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Xenobiotic Receptors

Frank Gonzalez

2 Collaborator(s)

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National Cancer Institute (NIH)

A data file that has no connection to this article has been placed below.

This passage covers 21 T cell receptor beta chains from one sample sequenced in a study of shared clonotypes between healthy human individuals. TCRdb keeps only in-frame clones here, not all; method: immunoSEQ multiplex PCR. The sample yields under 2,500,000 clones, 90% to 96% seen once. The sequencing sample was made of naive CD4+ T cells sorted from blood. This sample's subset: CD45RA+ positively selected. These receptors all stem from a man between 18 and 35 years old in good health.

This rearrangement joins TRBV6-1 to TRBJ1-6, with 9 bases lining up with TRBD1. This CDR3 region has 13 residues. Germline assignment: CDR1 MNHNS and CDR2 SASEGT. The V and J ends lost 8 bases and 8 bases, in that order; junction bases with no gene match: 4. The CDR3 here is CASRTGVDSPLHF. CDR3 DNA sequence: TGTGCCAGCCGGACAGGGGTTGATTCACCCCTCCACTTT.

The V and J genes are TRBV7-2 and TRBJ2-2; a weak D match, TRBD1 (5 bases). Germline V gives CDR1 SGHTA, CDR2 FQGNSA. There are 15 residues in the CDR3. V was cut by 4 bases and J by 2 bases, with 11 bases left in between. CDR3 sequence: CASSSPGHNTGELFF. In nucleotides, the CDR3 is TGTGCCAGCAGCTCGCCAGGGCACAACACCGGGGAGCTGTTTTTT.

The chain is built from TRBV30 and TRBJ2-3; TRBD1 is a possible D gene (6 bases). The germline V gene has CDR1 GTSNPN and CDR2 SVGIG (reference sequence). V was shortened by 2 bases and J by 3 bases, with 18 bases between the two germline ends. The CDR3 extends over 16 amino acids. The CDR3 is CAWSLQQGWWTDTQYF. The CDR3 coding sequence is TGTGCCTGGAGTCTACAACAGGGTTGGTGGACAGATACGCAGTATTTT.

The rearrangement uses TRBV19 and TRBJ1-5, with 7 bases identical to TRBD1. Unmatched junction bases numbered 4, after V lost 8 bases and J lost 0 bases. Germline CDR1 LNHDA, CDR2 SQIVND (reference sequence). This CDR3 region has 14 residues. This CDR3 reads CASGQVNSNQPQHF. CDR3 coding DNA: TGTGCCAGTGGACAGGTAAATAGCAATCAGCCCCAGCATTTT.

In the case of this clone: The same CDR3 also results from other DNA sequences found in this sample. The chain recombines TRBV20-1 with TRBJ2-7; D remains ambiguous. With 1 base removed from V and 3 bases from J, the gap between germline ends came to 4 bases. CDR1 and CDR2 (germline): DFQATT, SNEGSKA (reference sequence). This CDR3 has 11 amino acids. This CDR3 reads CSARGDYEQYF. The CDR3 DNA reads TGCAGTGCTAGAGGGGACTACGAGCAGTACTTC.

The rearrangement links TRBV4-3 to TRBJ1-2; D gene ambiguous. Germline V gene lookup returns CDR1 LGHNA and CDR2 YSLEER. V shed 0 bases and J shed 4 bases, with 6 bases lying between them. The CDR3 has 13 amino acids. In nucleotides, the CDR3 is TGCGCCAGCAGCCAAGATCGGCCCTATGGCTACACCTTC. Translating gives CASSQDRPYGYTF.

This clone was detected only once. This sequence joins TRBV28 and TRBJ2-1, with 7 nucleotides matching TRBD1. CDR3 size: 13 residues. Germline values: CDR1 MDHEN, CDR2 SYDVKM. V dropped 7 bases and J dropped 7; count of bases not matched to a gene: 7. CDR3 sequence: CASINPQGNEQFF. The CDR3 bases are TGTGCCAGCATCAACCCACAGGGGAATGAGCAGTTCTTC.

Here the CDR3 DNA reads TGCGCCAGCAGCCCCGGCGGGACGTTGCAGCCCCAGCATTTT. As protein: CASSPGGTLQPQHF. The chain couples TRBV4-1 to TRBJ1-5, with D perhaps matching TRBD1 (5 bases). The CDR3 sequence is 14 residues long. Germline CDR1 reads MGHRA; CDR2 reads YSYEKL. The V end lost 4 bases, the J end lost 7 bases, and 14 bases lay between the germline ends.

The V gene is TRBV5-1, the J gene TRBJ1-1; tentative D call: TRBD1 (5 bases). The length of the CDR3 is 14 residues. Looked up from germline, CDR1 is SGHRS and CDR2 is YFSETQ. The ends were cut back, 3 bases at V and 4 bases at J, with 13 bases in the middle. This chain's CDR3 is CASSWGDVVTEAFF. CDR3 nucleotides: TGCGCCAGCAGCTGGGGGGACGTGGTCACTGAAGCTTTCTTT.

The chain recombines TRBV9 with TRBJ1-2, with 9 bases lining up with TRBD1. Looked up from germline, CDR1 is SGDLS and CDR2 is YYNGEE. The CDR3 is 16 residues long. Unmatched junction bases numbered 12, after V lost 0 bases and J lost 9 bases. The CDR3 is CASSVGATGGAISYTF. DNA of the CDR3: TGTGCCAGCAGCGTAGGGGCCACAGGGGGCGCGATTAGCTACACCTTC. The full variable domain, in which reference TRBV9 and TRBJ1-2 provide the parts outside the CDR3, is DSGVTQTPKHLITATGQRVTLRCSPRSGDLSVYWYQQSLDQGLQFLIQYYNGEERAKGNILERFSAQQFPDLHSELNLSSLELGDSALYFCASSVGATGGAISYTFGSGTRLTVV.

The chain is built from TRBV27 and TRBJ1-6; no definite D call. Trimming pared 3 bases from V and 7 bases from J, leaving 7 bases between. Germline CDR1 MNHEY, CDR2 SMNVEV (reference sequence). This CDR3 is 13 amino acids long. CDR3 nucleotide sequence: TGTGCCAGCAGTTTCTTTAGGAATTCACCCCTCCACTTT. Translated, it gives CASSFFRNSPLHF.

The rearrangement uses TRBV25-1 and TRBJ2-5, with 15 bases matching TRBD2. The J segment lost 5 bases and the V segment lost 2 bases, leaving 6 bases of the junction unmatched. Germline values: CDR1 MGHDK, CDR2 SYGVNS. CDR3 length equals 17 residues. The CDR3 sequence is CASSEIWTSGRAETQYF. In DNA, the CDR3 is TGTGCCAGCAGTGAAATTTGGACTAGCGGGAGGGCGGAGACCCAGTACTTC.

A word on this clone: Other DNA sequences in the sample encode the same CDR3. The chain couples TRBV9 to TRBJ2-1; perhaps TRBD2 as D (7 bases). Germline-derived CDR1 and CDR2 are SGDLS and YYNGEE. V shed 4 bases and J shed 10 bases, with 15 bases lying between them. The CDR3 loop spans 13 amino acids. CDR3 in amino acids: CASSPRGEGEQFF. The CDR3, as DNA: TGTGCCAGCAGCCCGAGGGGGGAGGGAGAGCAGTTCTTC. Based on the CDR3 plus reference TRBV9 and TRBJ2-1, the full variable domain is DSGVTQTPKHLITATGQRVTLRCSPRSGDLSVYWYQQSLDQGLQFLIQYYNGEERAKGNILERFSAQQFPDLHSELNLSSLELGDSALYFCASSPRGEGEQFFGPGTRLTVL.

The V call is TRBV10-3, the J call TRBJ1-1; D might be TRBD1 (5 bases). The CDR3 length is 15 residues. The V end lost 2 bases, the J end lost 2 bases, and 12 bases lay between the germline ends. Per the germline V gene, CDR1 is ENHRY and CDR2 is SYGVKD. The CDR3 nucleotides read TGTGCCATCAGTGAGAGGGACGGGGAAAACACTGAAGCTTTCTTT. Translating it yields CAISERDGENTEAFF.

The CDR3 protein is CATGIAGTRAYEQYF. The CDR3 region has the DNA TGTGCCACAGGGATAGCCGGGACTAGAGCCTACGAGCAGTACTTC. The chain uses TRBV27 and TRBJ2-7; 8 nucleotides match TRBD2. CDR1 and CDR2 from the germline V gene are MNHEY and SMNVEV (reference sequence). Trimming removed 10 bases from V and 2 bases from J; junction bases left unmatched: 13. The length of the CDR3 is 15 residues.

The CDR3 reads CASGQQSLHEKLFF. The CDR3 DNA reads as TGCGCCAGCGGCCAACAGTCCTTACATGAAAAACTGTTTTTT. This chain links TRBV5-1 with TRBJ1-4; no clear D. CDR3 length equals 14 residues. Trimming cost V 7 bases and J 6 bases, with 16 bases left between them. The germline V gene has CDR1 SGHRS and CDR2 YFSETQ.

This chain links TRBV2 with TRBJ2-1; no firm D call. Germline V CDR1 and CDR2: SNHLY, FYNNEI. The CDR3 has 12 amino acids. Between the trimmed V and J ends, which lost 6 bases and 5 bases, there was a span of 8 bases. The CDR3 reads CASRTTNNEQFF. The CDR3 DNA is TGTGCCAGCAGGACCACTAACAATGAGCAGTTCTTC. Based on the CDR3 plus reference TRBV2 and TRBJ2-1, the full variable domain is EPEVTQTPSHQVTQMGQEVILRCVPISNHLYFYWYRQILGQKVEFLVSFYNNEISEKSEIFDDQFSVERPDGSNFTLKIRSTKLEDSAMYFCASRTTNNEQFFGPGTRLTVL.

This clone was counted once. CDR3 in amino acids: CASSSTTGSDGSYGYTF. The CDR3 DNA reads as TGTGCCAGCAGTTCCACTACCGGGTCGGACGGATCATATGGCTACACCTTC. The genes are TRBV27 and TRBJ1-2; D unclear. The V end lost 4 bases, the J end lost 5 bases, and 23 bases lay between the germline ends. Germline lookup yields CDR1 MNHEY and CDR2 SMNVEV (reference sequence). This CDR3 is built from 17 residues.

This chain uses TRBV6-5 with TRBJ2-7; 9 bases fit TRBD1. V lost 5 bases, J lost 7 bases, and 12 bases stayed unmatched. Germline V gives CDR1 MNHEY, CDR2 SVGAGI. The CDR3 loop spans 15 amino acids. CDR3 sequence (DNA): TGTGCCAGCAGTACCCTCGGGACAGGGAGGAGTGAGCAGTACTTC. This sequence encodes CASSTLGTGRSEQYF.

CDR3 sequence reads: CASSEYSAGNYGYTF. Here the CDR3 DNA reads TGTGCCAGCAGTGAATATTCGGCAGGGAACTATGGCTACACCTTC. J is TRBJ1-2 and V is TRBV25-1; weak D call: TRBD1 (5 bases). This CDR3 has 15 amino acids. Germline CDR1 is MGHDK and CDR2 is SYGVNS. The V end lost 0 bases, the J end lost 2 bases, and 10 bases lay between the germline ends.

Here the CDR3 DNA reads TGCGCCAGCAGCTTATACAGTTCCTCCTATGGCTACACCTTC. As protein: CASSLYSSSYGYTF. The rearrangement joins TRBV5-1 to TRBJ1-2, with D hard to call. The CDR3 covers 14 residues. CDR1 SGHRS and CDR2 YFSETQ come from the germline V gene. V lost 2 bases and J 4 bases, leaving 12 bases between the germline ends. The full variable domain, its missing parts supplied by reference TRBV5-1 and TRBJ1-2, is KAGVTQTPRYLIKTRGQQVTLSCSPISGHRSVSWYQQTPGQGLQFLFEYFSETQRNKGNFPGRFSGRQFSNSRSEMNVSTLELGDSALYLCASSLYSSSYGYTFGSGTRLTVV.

ROLE OF MYC IN HEPATOCELLULAR PROLIFERATION AND HEPTOCARCINOGENESIS: The oncogene Myc is involved in cell growth, proliferation, apoptosis, energy metabolism, and differentiation. However, its role in is hepatocellular proliferation and carcinogenesis is unclear due to a lack of an efficient hepatocyte-specific Myc disruption model. To investigate the involvement of Myc in hepatocellular proliferation and hepatocarcinogenesis in mice, a temporal hepatocyte-specific Myc knockout mouse line was developed by use of the tamoxifen-inducible Cre-ER(T2) recombinase system in which the modified Cre recombinase cassette was placed under control of the serum albumin promoter. Hepatocyte proliferation was assessed by administering peroxisome proliferator-activated receptor alpha (PPARalpha) agonist Wy-14,643. A diethylnitrosamine-induced liver cancer model was used to evaluate the role of Myc in hepatocarcinogenesis. Tamoxifen administration induced recombination of Myc specifically in hepatocytes of Myc(fl/fl,ERT2-Cre) mice. When treated with the PPARalpha activator and hepatocellular proliferative stimulus Wy-14,643, Myc(fl/fl,ERT2-Cre) mice showed a lower liver/body weight ratio and suppressed hepatocyte proliferation as compared to the control Myc(fl/fl) mice. Hepatic expression of cell cycle control genes, DNA repair genes, and Myc target gene miRNAs were upregulated in Wy-14,643-treated Myc(fl/fl) mouse livers, but not in Wy-14,643-treated Myc(fl/fl,ERT2-Cre) livers. However, no differences were observed in the lipid-lowering effect of Wy-14,643 between Myc(fl/fl,ERT2-Cre) and Myc(fl/fl) mice, consistent with no differences in the expression of several PPARalpha target genes involved in fatty acid beta-oxidation. Moreover, when subjected to the diethylnitrosamine liver cancer bioassay, Myc(fl/fl,ERT2-Cre) mice exhibited a markedly lower incidence of tumor formation compared with Myc(fl/fl) mice. MICROBIOME REMODELING LEADS TO INHIBITION OF INTESTIAL FARNESOID X RECEPTOR SIGNALING AND DECREASED OBESITY: Obesity and type 2 diabetes (insulin resistance) are risk factors for cancer. Obese patients are at increased risk for cancer and obese cancer patients have increased mortality. The antioxidant tempol was previously found to reduce obesity in mice, but its mechanism of action has remained a mystery. Clues to its mechanism emerged when urinary metabolites were found to change upon tempol treatment that result from gut bacterial metabolism. In the current study, a combination of 16S rRNA gene sequencing and mass spectrometry-based metabolomics was used to investigate changes in the gut microbiome and metabolites in a high-fat diet (HFD)-fed mouse model undergoing tempol treatment. Further, intestine-specific Fxr-null (Fxr-deltaIE) mice were employed to explore the mechanism by which the gut microbiome influences obesity and insulin resistance. Here we show that tempol alters the gut microbiome by preferentially reducing the genus Lactobacillus and its bile salt hydrolase (BSH) activity leading to the accumulation of intestinal tauro-beta-muricholic acid (T-beta-MCA), which sas found to be an antagonist of the FXR nuclear receptor. FXR is involved in the regulation of bile acid, lipid and glucose metabolism. Its increased levels during tempol treatment inhibit FXR signaling in the intestine. High-fat diet-fed Fxr(deltaIE) mice show lower diet-induced obesity, similar to tempol-treated wild-type mice. Further, tempol treatment does not decrease weight gain in Fxr(deltaIE) mice, thus suggesting that the intestinal FXR mediates the anti-obesity effects of tempol. These studies demonstrate a biochemical link between the microbiome, nuclear receptor signaling and metabolic disorders, and suggest that inhibition of FXR in the intestine could be a target for anti-obesity drugs. METABOLOMIC AND LIPIDOMIC ANALYSIS OF LIPID AND MILE ACID MARKERS LINKED TO OBEISTY AND TYPE 2 DIABETES IN MICE. Obesity and type 2 diabetes (insulin resistance) are risk factors for cancer. Obese patients are at increased risk for cancer and obese cancer patients have increased mortality. The antioxidant tempol reduces obesity in mice. Bile acid synthesis is the major pathway for catabolism of cholesterol. Cholesterol 7alpha-hydroxylase (CYP7A1) is the rate-limiting enzyme in the bile acid biosynthetic pathway in the liver and plays an important role in regulating lipid, glucose and energy metabolism. Transgenic mice overexpressing CYP7A1 (CYP7A1-tg mice) were resistant to HFD-induced obesity, fatty liver, and diabetes. However the mechanism of resistance to HFD-induced obesity of CYP7A1-tg mice has not been determined. In this study, metabolomic and lipidomic profiles of CYP7A1-tg mice were analyzed to explore the metabolic alterations in CYP7A1-tg mice that govern the protection against obesity and insulin resistance by using ultra-performance liquid chromatography-coupled with electrospray ionization quadrupole time-of-flight mass spectrometry combined with multivariate analyses. Lipidomics analysis identified seven lipid markers including lysophosphatidylcholines, phosphatidylcholines, sphingomyelins and ceramides that were significantly decreased in serum of HFD-fed CYP7A1-tg mice. Metabolomics analysis identified 13 metabolites in bile acid synthesis including taurochenodeoxycholic acid, taurodeoxycholic acid, tauroursodeoxycholic acid, taurocholic acid, and T-beta-MCA that differed between CYP7A1-tg and wild-type mice. Notably, T-beta-MCA, an antagonist of the farnesoid X receptor (FXR) was significantly increased in intestine of CYP7A1-tg mice. This study suggests that reducing 12alpha-hydroxylated bile acids and increasing intestinal T-beta-MCA may reduce high fat diet-induced increase of phospholipids, sphingomyelins and ceramides, and ameliorate diabetes and obesity. HEPATIC OXIDATIVE STRESS ACTIVATES THE GADD45B GENE BY WAY OF DEGRADATION ON THE TRANSCRIPTIONAL REPRESSOR STAT3: Growth arrest and DNA damage-inducible beta (GADD45b) plays an important role in many intracellular events, such as cell cycle arrest, DNA repair, cell survival, apoptosis, and senescence. However, its mechanism of transcriptional regulation remains unclear. In this study the mechanism of PPARalpha ligand induction of the Gadd45b gene in mouse liver was investigated. Gadd45b messenger RNA (mRNA) was markedly induced by the PPARalpha agonist Wy-14,643 in wild-type mice but not in Ppara-null mice. Signal transducer and activator of transcription 3 (STAT3) was found to be a repressor of the Gadd45b gene through binding to upstream regulatory elements. The role of STAT3 in control of Gadd45b was confirmed using liver-specific Stat3-null mice. Wy-14,643 treatment stimulated STAT3 ubiquitination leading to activation of the Gadd45b gene as a result of loss of Gadd45b repression by STAT3. STAT3 degradation was induced by forced overexpression of the PPARalpha target gene-encoded enzyme ACOX1, which produces increased H2O2 as a byproduct of fatty acid beta-oxidation. H2O2 also stimulated expression of Gadd45b in cultured cells. PPARalpha indirectly induces the Gadd45b gene in liver through promoting degradation of the repressor STAT3 as a result of elevated oxidative stress.